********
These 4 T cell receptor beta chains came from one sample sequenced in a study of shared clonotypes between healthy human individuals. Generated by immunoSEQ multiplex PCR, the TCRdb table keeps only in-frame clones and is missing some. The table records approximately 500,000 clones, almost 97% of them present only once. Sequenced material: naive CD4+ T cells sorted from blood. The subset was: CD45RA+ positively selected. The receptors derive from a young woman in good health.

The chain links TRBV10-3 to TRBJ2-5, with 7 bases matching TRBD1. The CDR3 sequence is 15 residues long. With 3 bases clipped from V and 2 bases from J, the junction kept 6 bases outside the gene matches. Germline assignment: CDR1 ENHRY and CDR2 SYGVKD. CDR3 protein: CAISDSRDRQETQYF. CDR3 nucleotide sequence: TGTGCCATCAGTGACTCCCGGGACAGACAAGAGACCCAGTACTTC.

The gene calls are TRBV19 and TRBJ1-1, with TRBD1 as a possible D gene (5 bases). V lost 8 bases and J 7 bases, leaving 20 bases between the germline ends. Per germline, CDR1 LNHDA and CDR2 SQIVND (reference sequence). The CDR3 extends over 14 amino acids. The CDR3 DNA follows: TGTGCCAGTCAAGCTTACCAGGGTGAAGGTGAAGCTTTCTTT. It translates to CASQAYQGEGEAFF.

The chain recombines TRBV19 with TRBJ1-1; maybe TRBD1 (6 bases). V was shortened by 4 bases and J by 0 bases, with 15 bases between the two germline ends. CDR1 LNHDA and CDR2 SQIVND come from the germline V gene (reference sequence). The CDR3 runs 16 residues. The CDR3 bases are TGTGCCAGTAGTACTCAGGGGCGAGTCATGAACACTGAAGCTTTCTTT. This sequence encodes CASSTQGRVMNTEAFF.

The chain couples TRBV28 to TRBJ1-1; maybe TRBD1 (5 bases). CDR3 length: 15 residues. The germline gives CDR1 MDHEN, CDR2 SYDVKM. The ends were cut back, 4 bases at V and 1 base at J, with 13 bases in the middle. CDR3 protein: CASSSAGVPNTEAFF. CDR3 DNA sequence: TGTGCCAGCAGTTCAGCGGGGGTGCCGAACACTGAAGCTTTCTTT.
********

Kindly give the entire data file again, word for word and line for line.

These 4 T cell receptor beta chains came from one sample sequenced in a study of shared clonotypes between healthy human individuals. Generated by immunoSEQ multiplex PCR, the TCRdb table keeps only in-frame clones and is missing some. The table records approximately 500,000 clones, almost 97% of them present only once. Sequenced material: naive CD4+ T cells sorted from blood. The subset was: CD45RA+ positively selected. The receptors derive from a young woman in good health.

The chain links TRBV10-3 to TRBJ2-5, with 7 bases matching TRBD1. The CDR3 sequence is 15 residues long. With 3 bases clipped from V and 2 bases from J, the junction kept 6 bases outside the gene matches. Germline assignment: CDR1 ENHRY and CDR2 SYGVKD. CDR3 protein: CAISDSRDRQETQYF. CDR3 nucleotide sequence: TGTGCCATCAGTGACTCCCGGGACAGACAAGAGACCCAGTACTTC.

The gene calls are TRBV19 and TRBJ1-1, with TRBD1 as a possible D gene (5 bases). V lost 8 bases and J 7 bases, leaving 20 bases between the germline ends. Per germline, CDR1 LNHDA and CDR2 SQIVND (reference sequence). The CDR3 extends over 14 amino acids. The CDR3 DNA follows: TGTGCCAGTCAAGCTTACCAGGGTGAAGGTGAAGCTTTCTTT. It translates to CASQAYQGEGEAFF.

The chain recombines TRBV19 with TRBJ1-1; maybe TRBD1 (6 bases). V was shortened by 4 bases and J by 0 bases, with 15 bases between the two germline ends. CDR1 LNHDA and CDR2 SQIVND come from the germline V gene (reference sequence). The CDR3 runs 16 residues. The CDR3 bases are TGTGCCAGTAGTACTCAGGGGCGAGTCATGAACACTGAAGCTTTCTTT. This sequence encodes CASSTQGRVMNTEAFF.

The chain couples TRBV28 to TRBJ1-1; maybe TRBD1 (5 bases). CDR3 length: 15 residues. The germline gives CDR1 MDHEN, CDR2 SYDVKM. The ends were cut back, 4 bases at V and 1 base at J, with 13 bases in the middle. CDR3 protein: CASSSAGVPNTEAFF. CDR3 DNA sequence: TGTGCCAGCAGTTCAGCGGGGGTGCCGAACACTGAAGCTTTCTTT.